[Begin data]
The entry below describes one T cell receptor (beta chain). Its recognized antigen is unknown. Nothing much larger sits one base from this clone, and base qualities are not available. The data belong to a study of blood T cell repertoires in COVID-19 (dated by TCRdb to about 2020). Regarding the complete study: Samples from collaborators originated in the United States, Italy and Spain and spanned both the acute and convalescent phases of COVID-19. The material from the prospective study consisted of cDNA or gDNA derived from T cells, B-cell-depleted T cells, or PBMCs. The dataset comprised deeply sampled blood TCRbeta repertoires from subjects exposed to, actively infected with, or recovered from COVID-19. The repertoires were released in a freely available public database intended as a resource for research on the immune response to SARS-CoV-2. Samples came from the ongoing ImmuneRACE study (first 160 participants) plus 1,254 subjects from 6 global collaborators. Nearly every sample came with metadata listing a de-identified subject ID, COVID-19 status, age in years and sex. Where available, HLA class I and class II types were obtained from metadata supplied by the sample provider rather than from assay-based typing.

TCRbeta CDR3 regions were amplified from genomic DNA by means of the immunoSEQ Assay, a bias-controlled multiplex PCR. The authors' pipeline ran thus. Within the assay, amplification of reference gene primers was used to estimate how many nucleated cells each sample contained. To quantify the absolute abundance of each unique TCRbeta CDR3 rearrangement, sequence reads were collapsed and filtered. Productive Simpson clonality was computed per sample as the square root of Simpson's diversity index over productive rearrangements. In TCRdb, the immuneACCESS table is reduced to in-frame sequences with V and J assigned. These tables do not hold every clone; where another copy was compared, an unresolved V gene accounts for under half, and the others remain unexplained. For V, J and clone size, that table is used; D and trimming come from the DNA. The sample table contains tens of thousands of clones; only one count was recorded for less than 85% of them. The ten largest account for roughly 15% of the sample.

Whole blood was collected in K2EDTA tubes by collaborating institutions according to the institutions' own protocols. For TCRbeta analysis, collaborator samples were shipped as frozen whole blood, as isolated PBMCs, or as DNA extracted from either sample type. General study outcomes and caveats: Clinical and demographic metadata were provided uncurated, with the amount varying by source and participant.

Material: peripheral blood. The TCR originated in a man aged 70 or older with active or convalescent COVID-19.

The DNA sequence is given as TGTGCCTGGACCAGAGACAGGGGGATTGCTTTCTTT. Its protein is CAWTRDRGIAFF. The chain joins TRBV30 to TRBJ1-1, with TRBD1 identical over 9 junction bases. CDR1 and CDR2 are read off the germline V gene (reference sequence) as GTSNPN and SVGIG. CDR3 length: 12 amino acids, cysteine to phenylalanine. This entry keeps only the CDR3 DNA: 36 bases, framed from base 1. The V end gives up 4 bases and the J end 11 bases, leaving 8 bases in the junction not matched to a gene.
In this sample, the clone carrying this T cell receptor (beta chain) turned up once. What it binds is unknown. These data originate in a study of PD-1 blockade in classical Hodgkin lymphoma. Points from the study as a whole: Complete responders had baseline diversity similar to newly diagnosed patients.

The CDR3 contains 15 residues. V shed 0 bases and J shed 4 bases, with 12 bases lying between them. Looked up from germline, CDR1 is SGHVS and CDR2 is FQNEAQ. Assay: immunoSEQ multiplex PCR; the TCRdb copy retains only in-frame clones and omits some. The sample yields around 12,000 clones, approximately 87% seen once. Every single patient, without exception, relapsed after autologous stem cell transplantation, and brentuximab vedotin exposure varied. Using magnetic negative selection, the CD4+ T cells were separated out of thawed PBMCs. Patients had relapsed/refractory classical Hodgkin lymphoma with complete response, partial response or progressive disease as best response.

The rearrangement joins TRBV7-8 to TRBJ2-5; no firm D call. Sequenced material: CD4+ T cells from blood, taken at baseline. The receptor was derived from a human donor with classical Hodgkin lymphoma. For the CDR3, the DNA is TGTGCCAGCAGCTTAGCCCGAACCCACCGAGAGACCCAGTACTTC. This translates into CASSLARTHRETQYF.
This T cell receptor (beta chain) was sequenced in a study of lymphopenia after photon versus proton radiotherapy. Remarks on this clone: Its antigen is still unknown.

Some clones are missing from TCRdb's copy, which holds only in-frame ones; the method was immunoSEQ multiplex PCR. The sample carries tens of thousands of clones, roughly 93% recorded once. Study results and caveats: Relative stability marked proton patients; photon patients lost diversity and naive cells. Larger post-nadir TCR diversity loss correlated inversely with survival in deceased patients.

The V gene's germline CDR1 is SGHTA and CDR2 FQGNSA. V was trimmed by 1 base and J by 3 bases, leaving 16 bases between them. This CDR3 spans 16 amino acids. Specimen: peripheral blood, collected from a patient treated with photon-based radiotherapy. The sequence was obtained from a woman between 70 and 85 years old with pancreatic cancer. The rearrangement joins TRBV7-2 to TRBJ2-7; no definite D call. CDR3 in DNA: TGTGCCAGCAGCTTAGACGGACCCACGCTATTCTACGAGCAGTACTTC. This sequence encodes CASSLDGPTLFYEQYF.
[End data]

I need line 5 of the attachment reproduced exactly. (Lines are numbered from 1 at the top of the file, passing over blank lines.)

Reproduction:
The DNA sequence is given as TGTGCCTGGACCAGAGACAGGGGGATTGCTTTCTTT. Its protein is CAWTRDRGIAFF. The chain joins TRBV30 to TRBJ1-1, with TRBD1 identical over 9 junction bases. CDR1 and CDR2 are read off the germline V gene (reference sequence) as GTSNPN and SVGIG. CDR3 length: 12 amino acids, cysteine to phenylalanine. This entry keeps only the CDR3 DNA: 36 bases, framed from base 1. The V end gives up 4 bases and the J end 11 bases, leaving 8 bases in the junction not matched to a gene.